Netflix: Cracking Open Data Doors To Some Of Its Viewers?

Netflix could opening its data door a crack, letting TV producers and TV business executives see how consumers are using its service. Is this because of oncoming pressure from the likes of Nielsen to offer up Netflix viewing research?

Netflix has historically offered little-to-no viewing data -- to the press or other TV companies -- because it believes such data isn’t necessary in this digital age, and because it’s not an ad-supported service.

But in a report some weeks ago, Netflix released some details on how subscribers binge-watch programming.

Netflix analyzed more than 100 TV series across more than 190 countries between October 2015 and May 2016.

For instance, Netflix says the median number of days to complete the first season of any of these series was five days; median hours per session was two hours and ten minutes. Series viewed less than two hours per day were identified as “savored.” Series viewed more than two hours per day were identified as “devoured.”



Netflix users plowed most quickly through such shows as “Sense8,” “Orphan Black,” “The 100.” “Breaking Bad” and “Orange is the New Black.”   Slower-binge watching, comes with “complex narratives” like House of Cards” and “Bloodline.”

Still, we have yet to get more specific results about Netflix shows: actual number of viewers, demographic breakdowns, time/days, or on what devices.

Later this year, Nielsen says it will start offering viewing research on Netflix programming, targeting the research product for its existing TV-movie based clients that already receive other media research products.

A number of other research companies have released estimates of Netflix viewing, all of which came with much derision from Netflix executives.

TV producers typically like having easily accessible viewing research -- despite all the complaints media researchers have had about the likes of Nielsen, and other third party companies, when it comes to process and accuracy.

For Netflix this new tactic could merely be fueling marketing campaign. Also Netflix may be looking to better serve its business partners. Releasing more viewing and other data will curry favor for future original TV and movie deals for the subscription video service, especially with other competitors like Amazon and Hulu growing.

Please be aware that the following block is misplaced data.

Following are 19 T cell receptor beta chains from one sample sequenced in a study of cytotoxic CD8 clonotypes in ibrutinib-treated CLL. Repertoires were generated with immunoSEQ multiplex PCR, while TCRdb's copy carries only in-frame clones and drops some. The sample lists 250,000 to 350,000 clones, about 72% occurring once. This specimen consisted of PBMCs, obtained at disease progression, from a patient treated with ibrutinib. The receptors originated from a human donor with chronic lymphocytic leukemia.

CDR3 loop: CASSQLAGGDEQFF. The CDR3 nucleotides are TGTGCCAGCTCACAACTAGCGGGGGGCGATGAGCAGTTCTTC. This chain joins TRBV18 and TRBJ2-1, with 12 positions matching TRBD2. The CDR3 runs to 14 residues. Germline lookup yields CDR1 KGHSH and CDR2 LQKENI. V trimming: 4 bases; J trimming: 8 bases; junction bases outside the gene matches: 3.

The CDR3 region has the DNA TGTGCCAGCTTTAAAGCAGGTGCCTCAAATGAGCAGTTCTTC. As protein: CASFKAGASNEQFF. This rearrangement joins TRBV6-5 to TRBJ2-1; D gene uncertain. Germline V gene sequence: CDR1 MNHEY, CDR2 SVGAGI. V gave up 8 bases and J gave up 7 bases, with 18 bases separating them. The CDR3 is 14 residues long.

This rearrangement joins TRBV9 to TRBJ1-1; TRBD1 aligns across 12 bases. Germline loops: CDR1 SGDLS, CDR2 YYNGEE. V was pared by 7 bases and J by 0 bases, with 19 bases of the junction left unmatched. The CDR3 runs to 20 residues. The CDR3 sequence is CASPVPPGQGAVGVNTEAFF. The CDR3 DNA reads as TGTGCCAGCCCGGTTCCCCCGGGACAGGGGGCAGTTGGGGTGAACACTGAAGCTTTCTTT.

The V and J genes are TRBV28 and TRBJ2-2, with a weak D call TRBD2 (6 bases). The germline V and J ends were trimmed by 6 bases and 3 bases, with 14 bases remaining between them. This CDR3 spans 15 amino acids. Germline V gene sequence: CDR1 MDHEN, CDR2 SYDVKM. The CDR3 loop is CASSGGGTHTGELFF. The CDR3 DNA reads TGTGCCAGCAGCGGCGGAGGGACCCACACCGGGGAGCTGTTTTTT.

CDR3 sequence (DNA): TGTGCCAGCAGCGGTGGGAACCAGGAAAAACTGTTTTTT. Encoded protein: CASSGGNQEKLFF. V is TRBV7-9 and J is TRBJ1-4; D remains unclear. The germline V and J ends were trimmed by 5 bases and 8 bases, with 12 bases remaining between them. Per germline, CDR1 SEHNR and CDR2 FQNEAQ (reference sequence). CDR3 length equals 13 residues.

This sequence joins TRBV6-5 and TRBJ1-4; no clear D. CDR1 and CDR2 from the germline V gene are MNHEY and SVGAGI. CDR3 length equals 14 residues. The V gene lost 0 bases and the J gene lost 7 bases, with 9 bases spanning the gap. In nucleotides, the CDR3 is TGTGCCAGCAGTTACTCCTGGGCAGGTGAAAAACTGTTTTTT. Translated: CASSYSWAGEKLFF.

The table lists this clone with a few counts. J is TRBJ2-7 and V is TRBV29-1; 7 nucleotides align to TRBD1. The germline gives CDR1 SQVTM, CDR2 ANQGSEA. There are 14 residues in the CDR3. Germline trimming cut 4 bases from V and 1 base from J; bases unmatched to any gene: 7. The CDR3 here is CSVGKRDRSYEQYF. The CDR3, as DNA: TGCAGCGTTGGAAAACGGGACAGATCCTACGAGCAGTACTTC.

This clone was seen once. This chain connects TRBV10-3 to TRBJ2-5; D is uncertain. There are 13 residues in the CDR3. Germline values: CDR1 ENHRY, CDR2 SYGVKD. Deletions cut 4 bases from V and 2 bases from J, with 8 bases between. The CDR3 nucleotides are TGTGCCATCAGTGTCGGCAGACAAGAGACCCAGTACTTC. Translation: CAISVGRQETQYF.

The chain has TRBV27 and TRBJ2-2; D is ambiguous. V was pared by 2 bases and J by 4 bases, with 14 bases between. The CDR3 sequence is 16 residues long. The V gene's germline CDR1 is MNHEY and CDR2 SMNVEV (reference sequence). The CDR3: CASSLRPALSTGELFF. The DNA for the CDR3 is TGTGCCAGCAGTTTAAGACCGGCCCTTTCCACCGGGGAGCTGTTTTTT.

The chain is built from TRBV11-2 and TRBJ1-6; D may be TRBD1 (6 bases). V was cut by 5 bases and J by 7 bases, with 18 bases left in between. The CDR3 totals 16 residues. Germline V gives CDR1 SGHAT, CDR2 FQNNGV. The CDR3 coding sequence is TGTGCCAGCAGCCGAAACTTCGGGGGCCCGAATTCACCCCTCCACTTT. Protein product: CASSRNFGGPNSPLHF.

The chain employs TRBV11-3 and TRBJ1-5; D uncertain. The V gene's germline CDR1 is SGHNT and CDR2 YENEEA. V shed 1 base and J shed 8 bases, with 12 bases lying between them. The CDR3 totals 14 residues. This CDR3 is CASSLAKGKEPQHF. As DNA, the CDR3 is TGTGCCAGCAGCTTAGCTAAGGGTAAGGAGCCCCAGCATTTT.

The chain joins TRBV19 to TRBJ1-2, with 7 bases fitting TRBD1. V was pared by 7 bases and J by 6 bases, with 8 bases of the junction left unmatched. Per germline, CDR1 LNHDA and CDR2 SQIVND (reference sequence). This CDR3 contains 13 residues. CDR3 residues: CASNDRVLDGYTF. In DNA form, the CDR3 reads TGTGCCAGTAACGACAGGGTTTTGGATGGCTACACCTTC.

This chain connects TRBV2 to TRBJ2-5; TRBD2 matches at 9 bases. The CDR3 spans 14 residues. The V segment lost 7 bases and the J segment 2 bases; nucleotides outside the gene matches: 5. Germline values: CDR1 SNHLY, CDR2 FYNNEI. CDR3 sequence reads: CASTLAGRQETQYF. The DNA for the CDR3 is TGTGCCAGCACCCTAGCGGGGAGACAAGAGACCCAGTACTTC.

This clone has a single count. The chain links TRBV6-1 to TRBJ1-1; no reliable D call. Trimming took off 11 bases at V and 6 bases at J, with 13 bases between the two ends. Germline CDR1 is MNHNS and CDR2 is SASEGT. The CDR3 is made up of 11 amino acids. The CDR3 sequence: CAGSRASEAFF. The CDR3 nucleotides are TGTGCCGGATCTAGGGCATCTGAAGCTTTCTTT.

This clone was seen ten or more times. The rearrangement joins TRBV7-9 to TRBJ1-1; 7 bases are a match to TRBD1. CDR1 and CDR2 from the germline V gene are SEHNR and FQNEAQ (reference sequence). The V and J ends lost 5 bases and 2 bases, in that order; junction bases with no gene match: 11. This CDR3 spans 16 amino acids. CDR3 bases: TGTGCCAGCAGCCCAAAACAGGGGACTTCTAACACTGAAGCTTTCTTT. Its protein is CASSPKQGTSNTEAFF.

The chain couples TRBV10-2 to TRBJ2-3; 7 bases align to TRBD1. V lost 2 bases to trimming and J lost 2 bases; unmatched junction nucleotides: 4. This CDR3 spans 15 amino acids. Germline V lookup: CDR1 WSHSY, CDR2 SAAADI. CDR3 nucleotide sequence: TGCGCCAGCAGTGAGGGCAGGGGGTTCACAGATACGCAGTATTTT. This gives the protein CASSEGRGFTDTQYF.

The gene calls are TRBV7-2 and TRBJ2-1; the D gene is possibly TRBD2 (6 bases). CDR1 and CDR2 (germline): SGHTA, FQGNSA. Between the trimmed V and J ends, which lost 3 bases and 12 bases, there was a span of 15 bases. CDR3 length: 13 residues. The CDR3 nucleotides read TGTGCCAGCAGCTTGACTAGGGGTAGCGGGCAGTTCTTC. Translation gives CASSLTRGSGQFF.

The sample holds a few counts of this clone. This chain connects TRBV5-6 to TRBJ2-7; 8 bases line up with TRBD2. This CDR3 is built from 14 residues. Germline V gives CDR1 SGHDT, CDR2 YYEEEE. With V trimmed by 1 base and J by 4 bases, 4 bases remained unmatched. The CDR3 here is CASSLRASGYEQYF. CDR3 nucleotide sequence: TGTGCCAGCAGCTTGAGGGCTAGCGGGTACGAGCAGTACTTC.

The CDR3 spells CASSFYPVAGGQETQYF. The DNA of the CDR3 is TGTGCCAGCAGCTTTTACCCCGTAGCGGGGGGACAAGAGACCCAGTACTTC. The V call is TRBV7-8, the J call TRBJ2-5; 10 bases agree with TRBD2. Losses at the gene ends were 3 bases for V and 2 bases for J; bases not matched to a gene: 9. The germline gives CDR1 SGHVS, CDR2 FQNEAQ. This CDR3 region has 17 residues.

Netflix is looking to offer up its side of story -- research-wise. Not only how it’s disrupting the TV economy, but perhaps what it isn’t doing.

2 comments about "Netflix: Cracking Open Data Doors To Some Of Its Viewers?".
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  1. Douglas Ferguson from College of Charleston, June 22, 2016 at 4:02 p.m.

    Broadcasters pay for and share research not because they want to but because they have to: They are advertiser-supported. Expecting Netflix to do any more than the minimal is a waste of their resources. Deals for programming are based on dollars, not currying favor. Why should the #1 streaming service take suggestions from anyone?

  2. Ed Papazian from Media Dynamics Inc, June 22, 2016 at 6:41 p.m.

    I have to agree with you about pleas for more audience info from Netflix, Douglas.Why should Netflix care? However, as Netflix competes with broadcasters and cable channels for viewers and viewing time, it will eventually---and sooner rather than later-----be measured and reported on by Nielsen. In fact, I believe that Nielsen has figured out how to identify Netflix content, which was the main issue, previously. Sorry, Netflix. You may scoff but you won't be able to prevent us from knowing who you are reaching, how often and what specific content attracts your audiences. We will also learn more definitively what else---besides Netflix--- your viewers watch----such findings may be a huge surprise not only for those who think that Netflix is the andetode for TV commercials, but also for Netflix, itself.

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